When I first heard the name Taco Farm, I didn’t have the highest expectations. Picturing a disappointing fast-food joint lit by fluorescent lights, it was a pleasant surprise when I saw the stylish establishment decked out in trendy street art and Spanish tiles. It also helped that I was given a complimentary bowl of warm nachos with salsa as soon as I sat down. It was as if they knew I was coming.
Generously seasoned and with the thickness of a fortune cookie, the nachos were gone in a few bites. Cutting our losses, tacos were ordered: the smoked pork belly and the camarón, along with the famous fried chicken and a bowl of feature calamari.
When our calamari arrived with a peculiar green appearance, all sense of dread was lost as soon as I bit into it. Encased in a light breading that still retained a definite richness, the brilliantly cooked squid shone through as the parmesan, pine nuts, and arugula melded together in perfect harmony.
It was the perfect precursor to our dinner, and if this was just the beginning, I couldn’t wait for the rest.
Service was undoubtedly fantastic, as the fried chicken arrived almost immediately after we’d finished the calamari. Yet another flavour explosion, the three-piece chicken meal that was glazed in tequila honey proved to be very tender, well-cooked on the inside with a delectably crispy skin on the outside. However, the unnecessary addition of honey made the chicken skin a bit too candied for my liking, throwing me off with sweetness as it cried for more lime and black pepper.
The tacos, although satisfying, were a let-down from the high of the calamari. The smoked pork belly taco was indeed “full fat” and sensuously so, with more than enough toppings, and the camarón was as well (with Labrador shrimp, creamy chipotle sauce, and avocado). However, the lack of flavour didn’t make the tacos particularly memorable.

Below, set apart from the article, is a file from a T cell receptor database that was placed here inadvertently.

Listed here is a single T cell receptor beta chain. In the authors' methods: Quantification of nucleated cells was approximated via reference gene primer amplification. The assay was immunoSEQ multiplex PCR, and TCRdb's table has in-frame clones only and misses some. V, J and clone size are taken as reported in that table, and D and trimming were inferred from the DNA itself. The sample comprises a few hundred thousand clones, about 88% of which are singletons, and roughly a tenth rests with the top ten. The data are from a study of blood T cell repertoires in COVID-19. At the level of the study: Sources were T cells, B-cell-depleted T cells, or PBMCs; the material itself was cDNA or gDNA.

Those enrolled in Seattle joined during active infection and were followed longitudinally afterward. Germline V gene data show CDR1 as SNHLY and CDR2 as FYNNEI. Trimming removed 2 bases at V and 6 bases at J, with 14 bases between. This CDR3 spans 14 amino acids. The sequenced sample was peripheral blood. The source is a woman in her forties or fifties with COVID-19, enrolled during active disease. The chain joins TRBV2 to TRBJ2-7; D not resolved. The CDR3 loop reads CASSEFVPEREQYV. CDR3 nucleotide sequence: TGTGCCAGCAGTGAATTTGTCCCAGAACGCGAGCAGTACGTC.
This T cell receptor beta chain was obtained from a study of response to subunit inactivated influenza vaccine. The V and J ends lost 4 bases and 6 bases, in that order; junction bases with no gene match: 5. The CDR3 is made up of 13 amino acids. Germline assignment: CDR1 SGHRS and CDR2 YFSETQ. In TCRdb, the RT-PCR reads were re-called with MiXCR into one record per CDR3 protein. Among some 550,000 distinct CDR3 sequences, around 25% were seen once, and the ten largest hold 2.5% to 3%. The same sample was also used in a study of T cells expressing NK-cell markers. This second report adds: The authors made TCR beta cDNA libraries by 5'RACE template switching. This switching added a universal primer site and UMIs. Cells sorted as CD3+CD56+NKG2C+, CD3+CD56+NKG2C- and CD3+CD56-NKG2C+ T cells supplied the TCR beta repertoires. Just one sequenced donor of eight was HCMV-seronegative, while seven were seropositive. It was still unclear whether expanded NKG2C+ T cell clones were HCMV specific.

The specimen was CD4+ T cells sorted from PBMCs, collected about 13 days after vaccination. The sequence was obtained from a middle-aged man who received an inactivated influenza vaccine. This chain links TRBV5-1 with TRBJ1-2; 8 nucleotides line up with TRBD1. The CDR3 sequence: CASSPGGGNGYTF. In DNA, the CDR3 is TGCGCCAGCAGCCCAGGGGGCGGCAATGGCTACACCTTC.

Their value was also debatable seeing that it was $4 for something only slightly bigger than the palm of my hand.
Finally, in the dining aftermath, a $2 churro was in order. For its price, this churro went above and beyond its call of duty, being deliciously crispy on the outside yet buttery on the inside. It proved fantastic to share (or not) for $2, and its true fault was its greasiness — quickly forgiven as I dipped it into its companion, a spiced dark chocolate sauce that was layered in intensity.
Taco Farm, although a delicious visit, is not exactly friendly for the student budget. Three tiny tacos are required to maybe fill you up, and at $12 without tax, it’s hardly a steal. However, the venue itself is perfect for a first date (and a few more after that), and what it lacks in value, Taco Farm strives for in flavour, fresh ingredients, and its sensibility of quality over quantity. Until next time, I’m just going to keep dreaming about that calamari.